A Williamson County jury convicted the Petitioner, Tanya Nicole Slimick, of first degree premeditated murder. The Petitioner appealed, challenging the sufficiency of the evidence, numerous aspects of the jury instructions, and the State’s use of a demonstrative aid during closing argument. This court affirmed the Petitioner’s convictions. State v. Tanya Nicole Slimick, No. M2014-00747-CCA-R3-CD, 2015 WL 9244888, at *1 (Tenn. Crim. App., at Nashville, Dec. 17, 2015), perm. app. denied (Tenn. Apr. 6, 2016). The Petitioner filed a post-conviction petition alleging that her trial counsel was ineffective. In an amended petition, she added claims challenging the jury instructions and asserting prosecutorial misconduct. Thereafter, the Petitioner abandoned her claims as to ineffective assistance of counsel, and the State filed a motion to dismiss the petition. After a hearing, the post-conviction court dismissed the petition, finding that the remaining allegations had either been waived or previously determined on appeal. On appeal, the Petitioner maintains her challenge to the trial court’s failure to properly charge the jury and assertion of prosecutorial misconduct. For the first time on appeal, she argues that a juror violated the trial court’s instruction not to communicate via social media during the trial. After review, we affirm the post-conviction court’s judgment.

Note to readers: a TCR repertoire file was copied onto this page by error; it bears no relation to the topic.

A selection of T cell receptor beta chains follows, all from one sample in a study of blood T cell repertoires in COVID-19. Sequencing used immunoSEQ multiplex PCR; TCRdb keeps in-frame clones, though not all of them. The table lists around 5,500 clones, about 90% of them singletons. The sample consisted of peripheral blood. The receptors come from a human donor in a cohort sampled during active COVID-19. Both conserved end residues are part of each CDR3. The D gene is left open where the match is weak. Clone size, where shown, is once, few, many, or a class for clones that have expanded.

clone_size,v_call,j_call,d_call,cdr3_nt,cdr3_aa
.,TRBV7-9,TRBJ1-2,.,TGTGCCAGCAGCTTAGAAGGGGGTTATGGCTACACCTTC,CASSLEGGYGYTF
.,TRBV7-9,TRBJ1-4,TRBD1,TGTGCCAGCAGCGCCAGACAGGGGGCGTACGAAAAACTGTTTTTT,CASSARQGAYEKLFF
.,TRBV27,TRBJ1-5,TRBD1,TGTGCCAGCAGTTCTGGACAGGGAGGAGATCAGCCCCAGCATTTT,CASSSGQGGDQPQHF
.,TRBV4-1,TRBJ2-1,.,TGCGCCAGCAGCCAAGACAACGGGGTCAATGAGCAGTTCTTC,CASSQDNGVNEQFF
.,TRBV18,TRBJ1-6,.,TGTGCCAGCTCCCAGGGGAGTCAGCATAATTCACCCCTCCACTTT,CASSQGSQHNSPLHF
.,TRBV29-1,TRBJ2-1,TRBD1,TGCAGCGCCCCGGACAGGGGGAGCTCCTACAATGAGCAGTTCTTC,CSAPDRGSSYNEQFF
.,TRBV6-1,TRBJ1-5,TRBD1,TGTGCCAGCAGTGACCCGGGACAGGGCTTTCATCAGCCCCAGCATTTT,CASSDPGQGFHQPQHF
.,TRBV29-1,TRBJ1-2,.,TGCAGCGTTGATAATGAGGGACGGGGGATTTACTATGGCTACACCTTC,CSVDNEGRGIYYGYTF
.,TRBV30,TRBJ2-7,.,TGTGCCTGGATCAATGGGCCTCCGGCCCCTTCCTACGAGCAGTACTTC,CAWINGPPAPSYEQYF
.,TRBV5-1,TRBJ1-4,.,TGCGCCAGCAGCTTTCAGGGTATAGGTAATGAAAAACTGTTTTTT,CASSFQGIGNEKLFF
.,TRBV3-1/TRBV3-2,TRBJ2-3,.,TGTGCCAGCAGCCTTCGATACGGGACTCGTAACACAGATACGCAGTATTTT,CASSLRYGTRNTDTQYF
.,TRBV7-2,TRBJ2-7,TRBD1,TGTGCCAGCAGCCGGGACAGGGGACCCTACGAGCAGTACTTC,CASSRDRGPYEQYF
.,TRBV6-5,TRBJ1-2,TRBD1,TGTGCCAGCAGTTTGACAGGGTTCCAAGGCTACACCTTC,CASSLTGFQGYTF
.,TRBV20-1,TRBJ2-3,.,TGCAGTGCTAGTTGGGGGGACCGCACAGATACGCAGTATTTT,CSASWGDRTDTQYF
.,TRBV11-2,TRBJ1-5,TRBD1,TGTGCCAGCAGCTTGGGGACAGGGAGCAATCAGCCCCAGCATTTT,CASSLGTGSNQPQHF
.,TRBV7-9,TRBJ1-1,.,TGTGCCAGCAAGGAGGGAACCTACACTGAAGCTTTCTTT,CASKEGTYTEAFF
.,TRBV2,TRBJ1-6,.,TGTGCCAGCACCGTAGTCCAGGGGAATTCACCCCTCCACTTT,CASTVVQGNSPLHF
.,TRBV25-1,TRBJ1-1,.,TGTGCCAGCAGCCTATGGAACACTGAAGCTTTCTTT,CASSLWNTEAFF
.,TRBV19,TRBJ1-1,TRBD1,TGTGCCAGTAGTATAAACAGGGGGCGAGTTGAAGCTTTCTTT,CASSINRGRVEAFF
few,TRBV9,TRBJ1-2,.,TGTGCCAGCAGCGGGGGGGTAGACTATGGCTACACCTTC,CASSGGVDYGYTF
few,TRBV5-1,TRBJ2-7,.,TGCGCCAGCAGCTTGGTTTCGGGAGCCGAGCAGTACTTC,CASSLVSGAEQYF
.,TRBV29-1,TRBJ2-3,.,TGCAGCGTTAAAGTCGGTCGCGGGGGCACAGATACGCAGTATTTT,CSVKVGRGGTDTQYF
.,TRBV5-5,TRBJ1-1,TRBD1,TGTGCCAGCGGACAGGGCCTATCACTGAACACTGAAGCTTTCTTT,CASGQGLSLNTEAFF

Williamson County Court of Criminal Appeals 03/17/20
Dondre Johnson v. State of Tennessee
W2019-00741-CCA-R3-PC
Authoring Judge: Presiding Judge John Everett Williams
Trial Court Judge: Judge Chris Craft